Lobelia

Lobelia inflata, Campanulaceae. The aerial parts of the plant are used.

The whole plant above the ground should be collected at the end of the flowering time in late summer and early autumn. The seed pods should be collected as well.

Functions of lobelia

Lobelia is a very useful systemic relaxant. It has a general depressant action on the central and autonomic nervous system and on neuromuscular action. It:

  • can be used in many conditions in combinations with other herbs to further their effectiveness if relaxation is needed.
  • is a primary specific for bronchitic asthma and bronchitis. An analysis of the action of the alkaloids present in the herb reveals an apparently paradoxical effect. Lobeline is a powerful respiratory stimulant, whilst isolobelanine is an emetic and respiratory relaxant. This will stimulate catarrhal secretion whist relaxing the respiratory muscles.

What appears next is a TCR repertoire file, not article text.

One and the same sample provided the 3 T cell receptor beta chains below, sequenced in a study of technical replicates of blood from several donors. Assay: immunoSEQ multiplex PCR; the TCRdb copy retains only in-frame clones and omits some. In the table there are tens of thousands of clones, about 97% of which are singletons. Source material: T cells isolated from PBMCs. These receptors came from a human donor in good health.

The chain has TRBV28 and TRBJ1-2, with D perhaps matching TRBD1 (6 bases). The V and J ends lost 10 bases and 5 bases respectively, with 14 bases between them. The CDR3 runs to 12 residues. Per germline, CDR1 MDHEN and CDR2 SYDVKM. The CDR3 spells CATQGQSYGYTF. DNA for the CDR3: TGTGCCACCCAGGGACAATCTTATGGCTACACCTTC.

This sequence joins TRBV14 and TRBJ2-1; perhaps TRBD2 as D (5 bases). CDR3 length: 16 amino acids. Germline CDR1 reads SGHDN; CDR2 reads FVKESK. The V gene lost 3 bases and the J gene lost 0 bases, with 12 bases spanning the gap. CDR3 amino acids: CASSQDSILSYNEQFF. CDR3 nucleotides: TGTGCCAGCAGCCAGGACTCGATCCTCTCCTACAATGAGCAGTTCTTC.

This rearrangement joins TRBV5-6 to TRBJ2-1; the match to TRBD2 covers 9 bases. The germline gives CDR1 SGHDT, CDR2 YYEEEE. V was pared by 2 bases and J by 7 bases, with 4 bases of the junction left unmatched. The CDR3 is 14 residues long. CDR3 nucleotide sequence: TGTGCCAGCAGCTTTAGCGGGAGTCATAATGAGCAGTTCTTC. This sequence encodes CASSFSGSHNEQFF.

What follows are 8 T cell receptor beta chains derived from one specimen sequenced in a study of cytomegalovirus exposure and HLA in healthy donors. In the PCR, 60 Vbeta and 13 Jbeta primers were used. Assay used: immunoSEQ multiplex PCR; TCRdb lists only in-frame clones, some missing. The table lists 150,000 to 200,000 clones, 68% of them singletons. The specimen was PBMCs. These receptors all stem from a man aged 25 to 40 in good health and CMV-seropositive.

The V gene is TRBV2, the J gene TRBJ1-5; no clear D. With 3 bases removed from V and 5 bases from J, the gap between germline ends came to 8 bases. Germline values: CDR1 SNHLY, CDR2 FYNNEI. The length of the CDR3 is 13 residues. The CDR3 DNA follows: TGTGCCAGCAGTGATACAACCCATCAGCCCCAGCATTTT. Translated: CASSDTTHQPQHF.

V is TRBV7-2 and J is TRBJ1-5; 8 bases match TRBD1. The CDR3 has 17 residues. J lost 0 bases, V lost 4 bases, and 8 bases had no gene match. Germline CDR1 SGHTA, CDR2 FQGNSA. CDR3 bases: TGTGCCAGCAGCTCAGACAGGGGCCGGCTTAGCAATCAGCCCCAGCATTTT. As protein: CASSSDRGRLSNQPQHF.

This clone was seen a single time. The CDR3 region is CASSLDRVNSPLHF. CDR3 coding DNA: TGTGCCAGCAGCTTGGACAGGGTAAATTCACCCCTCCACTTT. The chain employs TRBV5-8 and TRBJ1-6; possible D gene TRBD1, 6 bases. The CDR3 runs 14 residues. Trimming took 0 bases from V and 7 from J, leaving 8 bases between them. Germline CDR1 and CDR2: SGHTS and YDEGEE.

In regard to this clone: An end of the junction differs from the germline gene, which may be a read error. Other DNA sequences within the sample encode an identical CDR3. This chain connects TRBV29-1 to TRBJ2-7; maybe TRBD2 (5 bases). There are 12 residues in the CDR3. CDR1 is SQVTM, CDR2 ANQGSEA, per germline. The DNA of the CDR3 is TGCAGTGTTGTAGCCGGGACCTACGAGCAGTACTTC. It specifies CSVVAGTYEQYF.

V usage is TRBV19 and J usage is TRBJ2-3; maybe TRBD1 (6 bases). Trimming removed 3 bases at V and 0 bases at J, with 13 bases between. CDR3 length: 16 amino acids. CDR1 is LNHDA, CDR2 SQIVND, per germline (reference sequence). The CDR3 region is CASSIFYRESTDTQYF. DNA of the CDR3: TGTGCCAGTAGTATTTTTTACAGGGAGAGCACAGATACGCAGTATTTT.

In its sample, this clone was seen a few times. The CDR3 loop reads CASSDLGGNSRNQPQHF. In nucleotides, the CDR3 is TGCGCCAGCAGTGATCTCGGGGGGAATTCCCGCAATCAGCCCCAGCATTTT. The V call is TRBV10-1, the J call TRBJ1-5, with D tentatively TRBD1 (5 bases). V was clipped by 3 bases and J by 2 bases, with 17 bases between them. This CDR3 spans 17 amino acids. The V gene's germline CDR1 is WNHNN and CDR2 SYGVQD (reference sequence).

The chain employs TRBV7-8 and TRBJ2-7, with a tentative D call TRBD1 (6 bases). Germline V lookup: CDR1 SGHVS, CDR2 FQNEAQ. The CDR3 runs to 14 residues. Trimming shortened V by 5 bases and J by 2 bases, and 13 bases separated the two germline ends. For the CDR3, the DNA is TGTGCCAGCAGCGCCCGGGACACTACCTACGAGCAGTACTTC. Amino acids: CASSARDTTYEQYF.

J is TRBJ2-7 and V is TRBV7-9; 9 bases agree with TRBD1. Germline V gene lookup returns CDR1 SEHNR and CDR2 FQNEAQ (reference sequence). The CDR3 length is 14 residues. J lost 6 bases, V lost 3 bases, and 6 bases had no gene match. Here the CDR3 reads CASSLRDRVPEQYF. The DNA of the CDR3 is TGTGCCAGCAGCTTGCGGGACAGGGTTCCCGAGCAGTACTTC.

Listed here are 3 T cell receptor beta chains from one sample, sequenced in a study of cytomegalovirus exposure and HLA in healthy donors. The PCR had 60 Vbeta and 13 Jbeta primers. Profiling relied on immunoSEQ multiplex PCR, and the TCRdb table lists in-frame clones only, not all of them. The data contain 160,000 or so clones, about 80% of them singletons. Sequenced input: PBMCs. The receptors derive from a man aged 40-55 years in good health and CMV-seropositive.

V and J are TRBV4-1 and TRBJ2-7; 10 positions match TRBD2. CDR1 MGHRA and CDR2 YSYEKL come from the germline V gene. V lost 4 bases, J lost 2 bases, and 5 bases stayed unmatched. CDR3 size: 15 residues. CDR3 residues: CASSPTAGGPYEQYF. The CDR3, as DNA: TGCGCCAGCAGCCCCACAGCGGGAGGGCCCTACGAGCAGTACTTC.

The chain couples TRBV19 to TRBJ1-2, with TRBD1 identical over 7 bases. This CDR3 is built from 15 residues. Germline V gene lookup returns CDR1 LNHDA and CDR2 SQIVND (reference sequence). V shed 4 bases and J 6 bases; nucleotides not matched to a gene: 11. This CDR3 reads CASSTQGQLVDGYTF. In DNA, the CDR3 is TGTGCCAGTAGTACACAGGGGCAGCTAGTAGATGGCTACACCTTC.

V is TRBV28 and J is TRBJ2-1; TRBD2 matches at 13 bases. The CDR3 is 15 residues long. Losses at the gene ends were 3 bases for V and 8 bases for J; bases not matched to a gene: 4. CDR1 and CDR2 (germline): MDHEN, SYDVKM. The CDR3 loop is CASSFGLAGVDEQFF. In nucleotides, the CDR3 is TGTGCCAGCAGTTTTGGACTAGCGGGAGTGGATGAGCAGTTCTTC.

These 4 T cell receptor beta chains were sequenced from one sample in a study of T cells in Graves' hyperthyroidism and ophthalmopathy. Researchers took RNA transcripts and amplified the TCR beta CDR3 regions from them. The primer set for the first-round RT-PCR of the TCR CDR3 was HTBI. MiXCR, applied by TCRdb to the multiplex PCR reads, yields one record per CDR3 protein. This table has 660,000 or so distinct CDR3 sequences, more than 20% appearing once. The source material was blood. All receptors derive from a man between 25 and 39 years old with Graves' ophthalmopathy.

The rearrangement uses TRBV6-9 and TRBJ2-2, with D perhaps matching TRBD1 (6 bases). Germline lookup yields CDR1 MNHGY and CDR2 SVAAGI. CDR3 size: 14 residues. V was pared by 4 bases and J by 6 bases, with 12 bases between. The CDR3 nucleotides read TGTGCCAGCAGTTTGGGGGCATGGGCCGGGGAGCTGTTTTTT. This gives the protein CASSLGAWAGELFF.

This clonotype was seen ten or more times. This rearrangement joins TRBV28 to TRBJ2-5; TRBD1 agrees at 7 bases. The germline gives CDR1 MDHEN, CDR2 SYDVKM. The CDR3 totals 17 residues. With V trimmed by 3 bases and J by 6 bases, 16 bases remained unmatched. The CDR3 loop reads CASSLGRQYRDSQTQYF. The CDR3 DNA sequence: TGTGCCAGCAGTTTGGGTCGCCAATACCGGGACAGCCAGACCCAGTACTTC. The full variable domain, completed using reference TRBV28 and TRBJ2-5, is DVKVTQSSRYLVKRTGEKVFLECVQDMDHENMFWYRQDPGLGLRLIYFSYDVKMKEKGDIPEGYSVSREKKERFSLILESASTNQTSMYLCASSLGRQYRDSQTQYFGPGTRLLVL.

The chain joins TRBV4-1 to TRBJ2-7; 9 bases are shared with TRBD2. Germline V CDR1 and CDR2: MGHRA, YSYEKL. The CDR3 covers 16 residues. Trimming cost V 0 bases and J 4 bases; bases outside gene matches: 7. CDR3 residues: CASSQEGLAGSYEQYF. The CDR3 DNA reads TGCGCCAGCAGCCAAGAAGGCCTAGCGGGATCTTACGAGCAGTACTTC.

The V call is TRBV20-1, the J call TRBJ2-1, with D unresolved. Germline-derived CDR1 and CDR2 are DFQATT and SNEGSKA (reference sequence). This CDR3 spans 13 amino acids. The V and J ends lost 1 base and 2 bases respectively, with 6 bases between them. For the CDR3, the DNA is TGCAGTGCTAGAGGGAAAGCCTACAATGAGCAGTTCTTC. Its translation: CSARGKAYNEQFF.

Notes on lobelia

  • Although the toxicity of this herb has not been established, the presence of the nicotine-like alkaloid, lobeline, has led to its control under the 1968 Medicines Act in the UK. It is not permitted to be sold to the general public.
  • For the treatment of asthma it will combine well with cayenne pepper, grindelia, sundew and ephedra.

Dosages

Infusion: pour a cup of boiling water onto 1/4-1/2 teaspoonful of the dried leaves and leave to infuse for 10 - 15minutes. A cup of this tea should be drunk in the morning and evening, or when needed.

Tincture: take 1/2-1 ml of the tincture three times per day.

References

Hoffmann, D. 2000, The New Holistic Herbal. Element Pub.

Hoffmann, F. and Manning M. 2002, Herbal Medicine and Botanical Medical Fads. The Haworth Press.

Mills, S. Y. 1989, The A-Z of Modern Herbalism: A Comprehensive Guide to Practical Herbal Therapy. Thorson.

Top

 

 

The Health Gazette

Manage Your Newsletter Subscription










Personal details used only by us and not given to others for any reason.